Idaho could be a market leader in drones and other unmanned aerial vehicles (UAVs), but state and local laws get in the way.
That was one conclusion of the Idaho Unmanned Aerial Systems (UAS) Situational Awareness Workshop, sponsored by the Pacific NorthWest Economic Region (PNWER) Center for Regional Disaster Resilience, held at the Riverside Hotel.
PNWER has held a series of such workshops around the Pacific Northwest recently to prepare for ways UAVs could be used after a regional disaster, such as a major earthquake along the Cascadia subduction zone, which runs down the west coast of Washington.
Idaho and Ada County have laws in force that limit UAVs from certain actions that are legal in other contexts, such as taking pictures. A person can stand on a neighboring building and take a picture, but isn’t allowed to do so from a UAV without potentially requiring permission from every building owner in the picture, as well as all the individual people in sight.
“Most of [state code] 21-213 is actually unconstitutional, but nobody’s challenged it yet,” said Bryan Norton, an attorney with the city of Boise. So is Ada County’s drone ordinance, which among other things requires that a drone operator have the advanced “section 107” license, he said.
Attendees reported losing business because of such laws. Matt Roderick, owner of Rapid Aerial, a Boise-based drone photography company, said that a major production company wanted to hire him for drone photography near Challis, but pulled out when it learned the state’s laws.
In response, attendees said they were considering forming some sort of group to promote the UAV industry and address such issues with a single voice.
The PNWER group wasn’t the only one to make such a suggestion. Idaho is one of the few states in the region without a chapter of the Association for Unmanned Vehicle Systems International, noted presenter Tom Hagen, president of the Cascade chapter, at the recent I-90 Aerospace Corridor Conference and Expo in Coeur d’Alene. He offered to help the industry start one.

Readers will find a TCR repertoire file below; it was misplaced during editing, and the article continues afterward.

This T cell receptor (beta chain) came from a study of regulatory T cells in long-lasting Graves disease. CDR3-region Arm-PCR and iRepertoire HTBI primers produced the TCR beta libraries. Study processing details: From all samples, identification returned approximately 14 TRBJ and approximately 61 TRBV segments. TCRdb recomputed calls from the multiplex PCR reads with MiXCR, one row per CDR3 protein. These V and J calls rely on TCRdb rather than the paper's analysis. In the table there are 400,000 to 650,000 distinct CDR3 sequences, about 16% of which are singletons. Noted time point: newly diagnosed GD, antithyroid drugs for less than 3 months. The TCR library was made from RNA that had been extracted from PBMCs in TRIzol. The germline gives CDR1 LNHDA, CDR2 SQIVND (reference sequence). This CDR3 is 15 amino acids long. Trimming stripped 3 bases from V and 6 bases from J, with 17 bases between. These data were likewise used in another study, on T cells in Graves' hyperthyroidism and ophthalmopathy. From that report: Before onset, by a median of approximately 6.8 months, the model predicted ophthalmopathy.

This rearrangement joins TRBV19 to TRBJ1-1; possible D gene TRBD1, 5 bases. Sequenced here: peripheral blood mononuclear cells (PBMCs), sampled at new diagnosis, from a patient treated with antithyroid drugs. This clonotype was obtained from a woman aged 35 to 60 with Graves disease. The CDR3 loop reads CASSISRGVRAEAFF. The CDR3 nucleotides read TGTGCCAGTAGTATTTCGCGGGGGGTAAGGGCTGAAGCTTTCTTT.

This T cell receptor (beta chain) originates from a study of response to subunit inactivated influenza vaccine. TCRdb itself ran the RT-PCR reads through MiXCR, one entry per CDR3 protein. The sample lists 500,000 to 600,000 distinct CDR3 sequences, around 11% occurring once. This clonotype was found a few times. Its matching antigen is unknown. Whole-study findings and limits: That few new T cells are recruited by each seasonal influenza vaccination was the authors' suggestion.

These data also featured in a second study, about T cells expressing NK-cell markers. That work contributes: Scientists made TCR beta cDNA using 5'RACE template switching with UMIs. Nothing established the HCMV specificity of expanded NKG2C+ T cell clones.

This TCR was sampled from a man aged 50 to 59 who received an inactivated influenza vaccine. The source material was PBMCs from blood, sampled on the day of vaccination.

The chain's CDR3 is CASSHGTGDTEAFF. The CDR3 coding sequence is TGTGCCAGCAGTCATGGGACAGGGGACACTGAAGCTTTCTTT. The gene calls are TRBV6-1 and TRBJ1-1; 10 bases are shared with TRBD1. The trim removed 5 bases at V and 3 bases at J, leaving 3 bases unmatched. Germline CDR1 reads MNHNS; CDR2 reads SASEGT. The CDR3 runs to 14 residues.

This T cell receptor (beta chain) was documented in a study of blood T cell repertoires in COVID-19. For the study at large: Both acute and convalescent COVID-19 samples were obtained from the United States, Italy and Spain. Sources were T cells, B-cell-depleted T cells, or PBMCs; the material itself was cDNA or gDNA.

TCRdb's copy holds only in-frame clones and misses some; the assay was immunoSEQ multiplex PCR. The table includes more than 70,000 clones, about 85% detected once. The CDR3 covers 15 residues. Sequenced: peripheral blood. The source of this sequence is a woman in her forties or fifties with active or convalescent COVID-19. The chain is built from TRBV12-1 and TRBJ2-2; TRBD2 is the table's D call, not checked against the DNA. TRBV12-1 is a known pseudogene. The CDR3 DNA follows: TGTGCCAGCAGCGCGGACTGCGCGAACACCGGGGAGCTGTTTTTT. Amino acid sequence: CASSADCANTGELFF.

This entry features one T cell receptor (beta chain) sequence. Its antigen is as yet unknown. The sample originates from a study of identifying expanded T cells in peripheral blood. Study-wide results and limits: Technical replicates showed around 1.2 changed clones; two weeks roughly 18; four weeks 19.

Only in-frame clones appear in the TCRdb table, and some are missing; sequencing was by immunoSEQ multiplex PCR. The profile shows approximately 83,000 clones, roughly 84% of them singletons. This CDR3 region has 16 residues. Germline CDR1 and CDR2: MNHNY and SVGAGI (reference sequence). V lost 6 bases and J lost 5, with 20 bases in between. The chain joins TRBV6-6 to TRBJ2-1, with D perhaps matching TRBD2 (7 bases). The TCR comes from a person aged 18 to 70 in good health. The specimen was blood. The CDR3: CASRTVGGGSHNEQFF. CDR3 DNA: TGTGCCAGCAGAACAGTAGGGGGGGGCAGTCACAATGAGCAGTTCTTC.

Similarly, other laws prevent UAVs from being used in agriculture the way they are in other countries, said Robert Blair, a Kendrick farmer who has been experimenting with UAVs in agriculture since 2006.
“They sprayed 100,000 acres in China with spray drones last year,” Blair said. “I have to file an exemption to use a spray drone.”
Spray drones could go across a field, check on each individual plant, and spray only the ones that need it, reducing overall pesticide use, said Gloria Totoricagüena, president of Idaho Policy and Consulting, which helped organize the conference.
Another issue is the lack of broadband internet access in rural Idaho, Blair noted. A single drone can generate up to 50 to 60 gigabytes of data. When he wants to submit that data for analysis, he’s limited to a 0.5 megabit per second upload speed.
“’Can I mail in the chip?’ ‘No, it’s got to be through our portal,’” he said he’s been told.
Blair suggested that Idaho should petition the Federal Aviation Administration to control UAVs in its own airspace for uses such as fire suppression and agriculture.
Other companies that reported using UAVs for business included Idaho Power, which uses them for line inspection, wildlife research and disaster response, said Matthew Harris, IT business system development leader.
Drones and UAVs are used for jobs that are “dull, dirty or dangerous,” said David Barker of the Idaho Falls Police Department and the Idaho Public Safety UAS Council. Those tasks include searching for missing people in wilderness areas and investigating potential hazardous material incidents.